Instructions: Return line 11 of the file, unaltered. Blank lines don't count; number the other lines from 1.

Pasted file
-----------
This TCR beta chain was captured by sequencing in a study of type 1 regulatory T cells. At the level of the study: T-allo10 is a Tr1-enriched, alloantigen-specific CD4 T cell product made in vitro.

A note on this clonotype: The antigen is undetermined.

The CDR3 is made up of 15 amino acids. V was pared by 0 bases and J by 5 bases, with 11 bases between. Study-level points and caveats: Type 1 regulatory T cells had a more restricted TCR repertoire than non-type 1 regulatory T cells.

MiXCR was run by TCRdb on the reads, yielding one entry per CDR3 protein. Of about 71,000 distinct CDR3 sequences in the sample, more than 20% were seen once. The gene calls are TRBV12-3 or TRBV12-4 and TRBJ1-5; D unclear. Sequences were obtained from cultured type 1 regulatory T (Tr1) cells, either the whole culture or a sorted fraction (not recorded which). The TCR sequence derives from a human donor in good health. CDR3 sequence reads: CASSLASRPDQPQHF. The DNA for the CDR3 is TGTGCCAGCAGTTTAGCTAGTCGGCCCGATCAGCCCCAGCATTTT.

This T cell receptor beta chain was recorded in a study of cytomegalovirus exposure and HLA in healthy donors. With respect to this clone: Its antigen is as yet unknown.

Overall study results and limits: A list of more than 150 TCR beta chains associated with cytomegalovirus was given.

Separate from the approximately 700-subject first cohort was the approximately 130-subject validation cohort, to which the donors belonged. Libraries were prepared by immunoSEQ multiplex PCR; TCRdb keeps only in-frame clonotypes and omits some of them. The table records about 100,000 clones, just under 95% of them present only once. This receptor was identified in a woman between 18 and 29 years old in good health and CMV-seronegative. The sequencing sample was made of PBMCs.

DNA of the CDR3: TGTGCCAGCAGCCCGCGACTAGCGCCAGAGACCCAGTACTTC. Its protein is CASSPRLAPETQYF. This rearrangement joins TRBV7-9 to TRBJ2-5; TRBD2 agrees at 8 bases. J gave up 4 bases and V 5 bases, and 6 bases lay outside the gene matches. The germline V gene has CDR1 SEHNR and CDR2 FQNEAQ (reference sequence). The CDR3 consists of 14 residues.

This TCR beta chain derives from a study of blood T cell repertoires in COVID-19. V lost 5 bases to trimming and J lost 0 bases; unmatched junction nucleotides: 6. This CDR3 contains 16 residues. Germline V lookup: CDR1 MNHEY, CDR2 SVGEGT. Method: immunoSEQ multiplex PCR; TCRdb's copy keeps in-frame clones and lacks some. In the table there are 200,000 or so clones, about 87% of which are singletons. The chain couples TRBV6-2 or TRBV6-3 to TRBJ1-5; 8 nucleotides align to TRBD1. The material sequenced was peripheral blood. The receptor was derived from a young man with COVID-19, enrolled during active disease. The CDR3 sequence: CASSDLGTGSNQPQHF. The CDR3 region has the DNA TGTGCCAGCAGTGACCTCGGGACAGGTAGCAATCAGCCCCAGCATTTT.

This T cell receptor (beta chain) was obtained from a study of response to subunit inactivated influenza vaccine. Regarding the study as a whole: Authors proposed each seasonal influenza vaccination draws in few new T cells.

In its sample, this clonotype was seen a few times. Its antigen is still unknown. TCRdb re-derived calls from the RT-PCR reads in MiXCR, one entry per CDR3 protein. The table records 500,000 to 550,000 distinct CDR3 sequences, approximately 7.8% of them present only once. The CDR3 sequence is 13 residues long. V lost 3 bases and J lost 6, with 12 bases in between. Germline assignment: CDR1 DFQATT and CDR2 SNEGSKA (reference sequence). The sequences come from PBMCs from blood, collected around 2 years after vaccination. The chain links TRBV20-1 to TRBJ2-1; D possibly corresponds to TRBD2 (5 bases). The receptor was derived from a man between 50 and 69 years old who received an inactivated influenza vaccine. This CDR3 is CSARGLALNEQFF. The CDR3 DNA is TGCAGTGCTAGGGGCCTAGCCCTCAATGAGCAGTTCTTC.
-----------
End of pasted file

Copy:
In its sample, this clonotype was seen a few times. Its antigen is still unknown. TCRdb re-derived calls from the RT-PCR reads in MiXCR, one entry per CDR3 protein. The table records 500,000 to 550,000 distinct CDR3 sequences, approximately 7.8% of them present only once. The CDR3 sequence is 13 residues long. V lost 3 bases and J lost 6, with 12 bases in between. Germline assignment: CDR1 DFQATT and CDR2 SNEGSKA (reference sequence). The sequences come from PBMCs from blood, collected around 2 years after vaccination. The chain links TRBV20-1 to TRBJ2-1; D possibly corresponds to TRBD2 (5 bases). The receptor was derived from a man between 50 and 69 years old who received an inactivated influenza vaccine. This CDR3 is CSARGLALNEQFF. The CDR3 DNA is TGCAGTGCTAGGGGCCTAGCCCTCAATGAGCAGTTCTTC.